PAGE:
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Lee County led state in manatee deaths in 2019

January 22, 2020
By NATHAN MAYBERG (nmayberg@breezenewspapers.com) , Fort Myers Beach Bulletin, Fort Myers Beach Observer

Lee County led Florida in an unfortunate statistic in 2019 by a large margin: manatee deaths.

According to numbers furnished by the Florida Fish and Wildlife Conservation Commission, there were 144 deaths of manatees reported which was 56 more than Brevard County. Three counties shared the distinction of having the third-most manatee deaths with 33.

Lee County had almost that many manatee deaths alone reported due to watercraft, with 26. There were 72 manatees reported killed which were unrecovered and 24 natural deaths. Lee County's 26 watercraft-related manatee deaths were followed by Brevard County's 16 and were more than twice the number of the third-highest county for watercraft-related manatee deaths which was Volusia (12). There were 11 manatee deaths in Lee County of an undetermined cause.

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During Christmas week, three manatees were found dead in a Fort Myers Beach lagoon over a seven-day period, Fort Myers Beach, Councilmember Bruce Butcher said.

NATHAN MAYBERG

In total, there were 606 manatee deaths reported in Florida in 2019. Manatees were considered an endangered species for more than 40 years. The U.S. Fish and Wildlife downgraded their protection level from endangered to threatened in 2016. The number of manatees hovering around Florida is estimated to be in the range of 5,000 to 6,000.

The worst month in 2019 for the manatees in Lee County was in December, with 56 of the 144 deaths reported. Of those, 47 were reported as unrecoverable. Two of the deaths were confirmed to be from watercraft and two were from an undetermined nature.

"The FWC has increased patrols in strategic areas of the state, including Lee County, to enhance manatee conservation and public safety," stated Melody Kilborn,

Florida Fish and Wildlife Conservation Commission Southwest Region Public Information Director.

"We work closely with the U.S. Fish and Wildlife Service and local partners to make sure that boaters know to look out for manatees. Boaters can do their part by paying attention to surroundings and abiding by posted speed zone signs," Kilborn said.

The 2019 numbers for manatee deaths were down from 2018 when 182 were found dead in Lee County waters, which again led the state. However, the figures from that year were dominated by red tide deaths. There were 17 confirmed deaths of manatees from watercraft in 2018 (which rose to 26 in 2019). The Florida Fish and Wildlife Conservation Commission statistics are not the clearest of pictures for what happens to the manatees as 54 manatees which were found dead in Lee County waters in 2018 were listed as unrecovered and another 16 had an undetermined cause of death.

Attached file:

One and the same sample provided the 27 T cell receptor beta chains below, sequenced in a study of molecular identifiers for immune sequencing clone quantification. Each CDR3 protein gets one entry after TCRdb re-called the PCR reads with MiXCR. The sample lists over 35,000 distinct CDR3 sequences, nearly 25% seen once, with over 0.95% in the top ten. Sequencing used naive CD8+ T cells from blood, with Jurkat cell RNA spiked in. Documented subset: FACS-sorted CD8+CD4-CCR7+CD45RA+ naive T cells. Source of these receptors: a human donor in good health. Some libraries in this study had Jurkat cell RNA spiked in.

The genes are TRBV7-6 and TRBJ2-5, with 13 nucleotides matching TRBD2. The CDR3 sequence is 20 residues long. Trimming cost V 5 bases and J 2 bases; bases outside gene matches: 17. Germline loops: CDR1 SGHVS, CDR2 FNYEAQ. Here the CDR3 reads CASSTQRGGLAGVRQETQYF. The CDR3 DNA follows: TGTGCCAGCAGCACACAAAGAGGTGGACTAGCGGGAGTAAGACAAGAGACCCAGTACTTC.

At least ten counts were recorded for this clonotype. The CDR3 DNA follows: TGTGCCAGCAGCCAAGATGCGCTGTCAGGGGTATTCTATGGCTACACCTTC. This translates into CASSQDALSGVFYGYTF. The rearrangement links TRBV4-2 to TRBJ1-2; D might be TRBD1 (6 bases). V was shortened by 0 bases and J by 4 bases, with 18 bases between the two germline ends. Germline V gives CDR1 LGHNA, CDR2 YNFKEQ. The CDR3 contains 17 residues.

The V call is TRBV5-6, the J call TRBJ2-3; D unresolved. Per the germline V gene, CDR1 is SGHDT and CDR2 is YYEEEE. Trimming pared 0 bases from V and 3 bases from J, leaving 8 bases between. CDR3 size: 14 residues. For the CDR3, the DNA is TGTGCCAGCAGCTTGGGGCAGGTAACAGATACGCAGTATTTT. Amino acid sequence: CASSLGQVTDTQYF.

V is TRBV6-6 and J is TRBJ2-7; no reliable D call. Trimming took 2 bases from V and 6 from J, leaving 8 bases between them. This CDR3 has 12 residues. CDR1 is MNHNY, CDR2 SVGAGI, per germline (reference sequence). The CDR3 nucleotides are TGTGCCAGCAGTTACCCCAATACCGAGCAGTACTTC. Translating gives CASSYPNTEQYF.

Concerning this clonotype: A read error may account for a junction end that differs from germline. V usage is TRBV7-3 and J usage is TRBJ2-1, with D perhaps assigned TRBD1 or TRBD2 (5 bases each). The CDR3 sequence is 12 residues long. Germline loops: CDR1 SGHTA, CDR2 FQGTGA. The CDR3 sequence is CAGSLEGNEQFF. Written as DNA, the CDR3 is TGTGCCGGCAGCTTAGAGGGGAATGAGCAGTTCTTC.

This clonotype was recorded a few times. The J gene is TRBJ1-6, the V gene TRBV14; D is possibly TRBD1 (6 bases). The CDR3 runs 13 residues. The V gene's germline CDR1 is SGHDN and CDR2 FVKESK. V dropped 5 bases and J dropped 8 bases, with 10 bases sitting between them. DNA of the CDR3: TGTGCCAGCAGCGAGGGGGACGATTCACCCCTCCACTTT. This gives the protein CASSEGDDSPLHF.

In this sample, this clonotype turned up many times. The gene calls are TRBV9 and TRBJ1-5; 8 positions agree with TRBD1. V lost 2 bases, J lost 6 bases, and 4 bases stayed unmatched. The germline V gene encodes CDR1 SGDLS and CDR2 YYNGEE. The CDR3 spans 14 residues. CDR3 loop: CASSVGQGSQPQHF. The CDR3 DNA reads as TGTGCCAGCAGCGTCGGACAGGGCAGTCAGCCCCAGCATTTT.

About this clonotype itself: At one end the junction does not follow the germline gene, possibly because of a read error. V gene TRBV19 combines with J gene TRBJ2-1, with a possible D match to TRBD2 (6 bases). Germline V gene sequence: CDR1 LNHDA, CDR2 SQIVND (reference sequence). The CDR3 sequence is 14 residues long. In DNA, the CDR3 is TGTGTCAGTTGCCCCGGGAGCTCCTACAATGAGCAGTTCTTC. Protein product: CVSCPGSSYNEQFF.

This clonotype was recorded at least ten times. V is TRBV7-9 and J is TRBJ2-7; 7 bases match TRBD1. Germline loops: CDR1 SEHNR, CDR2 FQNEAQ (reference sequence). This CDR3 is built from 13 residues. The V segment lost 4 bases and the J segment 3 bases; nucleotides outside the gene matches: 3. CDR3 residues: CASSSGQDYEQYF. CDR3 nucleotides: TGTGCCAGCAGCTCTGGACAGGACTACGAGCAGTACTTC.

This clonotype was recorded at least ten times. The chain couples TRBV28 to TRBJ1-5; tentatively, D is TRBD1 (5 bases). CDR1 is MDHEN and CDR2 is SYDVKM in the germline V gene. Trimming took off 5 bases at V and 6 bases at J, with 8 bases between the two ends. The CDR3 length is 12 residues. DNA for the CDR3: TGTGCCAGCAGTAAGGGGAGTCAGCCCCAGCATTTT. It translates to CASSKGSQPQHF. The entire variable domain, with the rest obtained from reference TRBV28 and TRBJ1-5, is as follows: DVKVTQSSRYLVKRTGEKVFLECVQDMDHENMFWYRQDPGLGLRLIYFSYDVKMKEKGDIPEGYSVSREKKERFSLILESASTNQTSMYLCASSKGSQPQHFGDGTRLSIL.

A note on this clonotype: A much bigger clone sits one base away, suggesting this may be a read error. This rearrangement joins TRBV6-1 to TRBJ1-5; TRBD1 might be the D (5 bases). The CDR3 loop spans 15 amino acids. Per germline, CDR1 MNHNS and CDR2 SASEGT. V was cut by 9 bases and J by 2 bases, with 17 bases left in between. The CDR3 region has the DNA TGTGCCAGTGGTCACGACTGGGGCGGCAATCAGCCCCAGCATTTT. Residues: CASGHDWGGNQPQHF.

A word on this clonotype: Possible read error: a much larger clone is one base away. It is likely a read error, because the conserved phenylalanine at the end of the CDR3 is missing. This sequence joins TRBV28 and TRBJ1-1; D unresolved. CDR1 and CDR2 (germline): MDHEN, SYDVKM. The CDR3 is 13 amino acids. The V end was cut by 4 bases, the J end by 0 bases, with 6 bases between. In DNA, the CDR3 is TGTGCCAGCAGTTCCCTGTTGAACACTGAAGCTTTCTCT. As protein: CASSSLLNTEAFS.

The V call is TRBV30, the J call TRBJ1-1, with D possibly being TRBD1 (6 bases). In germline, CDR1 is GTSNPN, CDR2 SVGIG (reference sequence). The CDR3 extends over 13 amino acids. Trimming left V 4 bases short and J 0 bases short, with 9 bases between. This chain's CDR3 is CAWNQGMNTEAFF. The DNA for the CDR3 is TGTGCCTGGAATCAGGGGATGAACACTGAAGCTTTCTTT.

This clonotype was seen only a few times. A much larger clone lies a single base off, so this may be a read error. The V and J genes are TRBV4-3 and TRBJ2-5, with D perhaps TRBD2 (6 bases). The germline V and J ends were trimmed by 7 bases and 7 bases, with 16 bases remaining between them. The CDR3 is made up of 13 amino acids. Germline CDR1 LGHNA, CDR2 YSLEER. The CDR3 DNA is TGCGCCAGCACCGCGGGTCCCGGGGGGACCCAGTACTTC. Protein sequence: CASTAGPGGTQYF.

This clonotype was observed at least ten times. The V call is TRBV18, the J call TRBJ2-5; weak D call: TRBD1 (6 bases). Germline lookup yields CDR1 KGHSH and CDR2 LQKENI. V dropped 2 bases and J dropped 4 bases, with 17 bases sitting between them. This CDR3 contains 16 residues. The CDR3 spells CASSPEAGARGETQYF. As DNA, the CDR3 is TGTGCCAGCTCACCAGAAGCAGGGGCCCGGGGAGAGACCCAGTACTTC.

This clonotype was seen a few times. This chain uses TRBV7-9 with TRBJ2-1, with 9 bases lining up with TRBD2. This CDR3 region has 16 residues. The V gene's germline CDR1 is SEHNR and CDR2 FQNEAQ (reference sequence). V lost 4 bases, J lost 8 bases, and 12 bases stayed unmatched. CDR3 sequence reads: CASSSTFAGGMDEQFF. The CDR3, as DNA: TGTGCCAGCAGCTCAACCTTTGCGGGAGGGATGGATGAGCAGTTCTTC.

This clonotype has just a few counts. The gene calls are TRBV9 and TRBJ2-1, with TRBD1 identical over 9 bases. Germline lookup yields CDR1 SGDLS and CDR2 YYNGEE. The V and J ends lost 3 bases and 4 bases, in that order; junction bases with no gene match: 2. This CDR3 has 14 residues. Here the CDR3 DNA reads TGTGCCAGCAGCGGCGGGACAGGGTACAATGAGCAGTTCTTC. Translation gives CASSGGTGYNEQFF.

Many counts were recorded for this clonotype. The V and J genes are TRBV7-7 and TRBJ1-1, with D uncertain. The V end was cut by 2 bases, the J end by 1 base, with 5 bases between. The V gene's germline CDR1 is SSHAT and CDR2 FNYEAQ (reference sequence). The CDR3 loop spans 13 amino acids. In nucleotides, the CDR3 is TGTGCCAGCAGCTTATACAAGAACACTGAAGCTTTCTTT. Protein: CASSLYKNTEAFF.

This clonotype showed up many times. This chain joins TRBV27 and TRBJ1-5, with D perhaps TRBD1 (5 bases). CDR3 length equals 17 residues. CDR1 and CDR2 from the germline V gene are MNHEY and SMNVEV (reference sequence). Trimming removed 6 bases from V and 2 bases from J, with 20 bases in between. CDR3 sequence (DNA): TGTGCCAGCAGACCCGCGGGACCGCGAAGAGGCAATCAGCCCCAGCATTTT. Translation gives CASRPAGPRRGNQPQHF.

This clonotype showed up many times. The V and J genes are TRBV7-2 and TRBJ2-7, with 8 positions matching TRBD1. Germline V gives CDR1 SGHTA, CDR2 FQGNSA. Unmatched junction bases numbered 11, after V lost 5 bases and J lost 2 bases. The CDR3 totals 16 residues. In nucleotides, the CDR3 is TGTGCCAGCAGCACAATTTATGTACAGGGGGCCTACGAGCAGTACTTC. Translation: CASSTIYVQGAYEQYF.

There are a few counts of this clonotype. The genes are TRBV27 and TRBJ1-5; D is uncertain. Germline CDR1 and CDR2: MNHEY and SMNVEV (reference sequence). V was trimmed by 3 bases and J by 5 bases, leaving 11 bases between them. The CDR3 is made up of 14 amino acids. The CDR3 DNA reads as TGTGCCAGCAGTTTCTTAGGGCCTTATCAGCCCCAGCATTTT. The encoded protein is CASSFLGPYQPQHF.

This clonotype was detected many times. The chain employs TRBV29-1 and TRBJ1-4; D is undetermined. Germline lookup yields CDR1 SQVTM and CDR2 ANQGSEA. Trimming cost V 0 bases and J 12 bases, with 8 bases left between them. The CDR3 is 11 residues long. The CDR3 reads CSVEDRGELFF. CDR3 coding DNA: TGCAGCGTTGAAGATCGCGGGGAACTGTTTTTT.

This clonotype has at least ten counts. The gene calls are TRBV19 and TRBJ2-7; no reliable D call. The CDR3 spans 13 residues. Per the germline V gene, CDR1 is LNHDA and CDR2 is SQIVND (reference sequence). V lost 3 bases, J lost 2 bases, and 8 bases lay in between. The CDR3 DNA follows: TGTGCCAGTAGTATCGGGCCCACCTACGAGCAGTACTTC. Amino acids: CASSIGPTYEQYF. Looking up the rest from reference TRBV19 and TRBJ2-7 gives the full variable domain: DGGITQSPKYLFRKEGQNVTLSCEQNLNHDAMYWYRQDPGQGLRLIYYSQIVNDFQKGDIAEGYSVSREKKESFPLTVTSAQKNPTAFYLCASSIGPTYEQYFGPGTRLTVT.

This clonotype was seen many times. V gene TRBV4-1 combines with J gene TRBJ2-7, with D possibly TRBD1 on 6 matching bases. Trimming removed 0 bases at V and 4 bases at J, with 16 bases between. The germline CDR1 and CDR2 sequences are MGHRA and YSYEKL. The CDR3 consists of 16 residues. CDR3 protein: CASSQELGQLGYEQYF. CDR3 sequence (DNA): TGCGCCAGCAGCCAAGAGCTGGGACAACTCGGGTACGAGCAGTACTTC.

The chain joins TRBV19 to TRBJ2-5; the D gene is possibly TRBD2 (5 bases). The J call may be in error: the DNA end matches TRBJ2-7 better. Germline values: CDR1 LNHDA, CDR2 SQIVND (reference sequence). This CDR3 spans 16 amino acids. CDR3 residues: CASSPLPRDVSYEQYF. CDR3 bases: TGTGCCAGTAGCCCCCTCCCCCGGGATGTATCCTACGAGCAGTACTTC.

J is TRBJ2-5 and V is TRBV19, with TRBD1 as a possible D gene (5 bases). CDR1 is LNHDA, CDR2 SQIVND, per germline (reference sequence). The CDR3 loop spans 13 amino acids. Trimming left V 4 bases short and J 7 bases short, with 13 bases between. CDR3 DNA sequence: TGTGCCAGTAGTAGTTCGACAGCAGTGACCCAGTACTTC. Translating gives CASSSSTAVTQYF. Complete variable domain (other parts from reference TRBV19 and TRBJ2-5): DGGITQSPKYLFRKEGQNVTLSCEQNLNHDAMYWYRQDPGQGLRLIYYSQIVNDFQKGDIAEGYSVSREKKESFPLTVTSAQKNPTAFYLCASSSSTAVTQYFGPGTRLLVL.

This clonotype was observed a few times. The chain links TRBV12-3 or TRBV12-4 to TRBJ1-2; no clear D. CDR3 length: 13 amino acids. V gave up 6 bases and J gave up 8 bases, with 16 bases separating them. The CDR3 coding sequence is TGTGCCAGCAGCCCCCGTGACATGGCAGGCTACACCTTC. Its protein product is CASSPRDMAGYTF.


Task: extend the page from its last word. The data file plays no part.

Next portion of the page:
Fort Myers Beach was not one of the major locations for manatee deaths in Lee County last year. Of the 144 reported deaths, 14 (10 percent) were in Fort Myers Beach. Of those 14, five were found in Big Carlos Pass, with the rest in Estero Bay, Little Carlos Pass, Matanzas Pass, Otsego Bay and San Carlos bay. The North Fort Myers section of the Caloosahatchee River was one of the worst danger spots for manatees in 2019, with 20 deaths reported there.

During Christmas week, three manatees were found dead in a Fort Myers Beach lagoon over a seven-day period, Fort Myers Beach Councilmember Bruce Butcher said.

The year 2020 has not been a kind one so far in Lee County to manatees either. From Jan. 1 to Jan. 10., there were six manatees found dead in Lee County waters. The locations were Saint James City, Sanibel, Cape Coral, 10 Mile Canal in Fort Myers and the Gulf of Mexico in Cayo Costa.

Michelle Kerr, a Florida Fish and Wildlife Conservation Commission spokesperson, said "FWC law enforcement is provided regular information about where watercraft-related deaths are occurring, so they can respond appropriately. Law enforcement uses watercraft-related death information, along with other factors such as time of year, in planning law enforcement patrol efforts."

Slower boat speeds, Kerr stated "reduce manatee boat strike risks by providing greater reaction time to avoid for both boat operator and manatee and reduce severity of injuries in case of a collision. "

Kerr provided these additional tips to help manatees when boating:

- Abide by the posted speed zone signs while in areas known to be used by manatees

- Wear polarized sunglasses to reduce glare of the water, to spot manatees more easily

- Try to stay in deep-water channels whenever possible.

- Avoid boating over seagrass beds and shallow areas. Manatees are often found in shallow, slow-moving rivers, estuaries, lagoons, and coastal areas.

- Remain at least 50 feet away from a manatee when operating a powerboat.

- Don't discard monofilament line, hooks, or any other litter into the water. Manatees and other wildlife may ingest or become entangled in this debris and can become injured or even die.

What should you do if you see a beached manatee? Do not push them back, Kerr warned. The best way to help marine life is to call the FWC Wildlife Alert Hotline at 1-888-404-3922 to report stranded, injured, or dead marine mammals.

 
 

 

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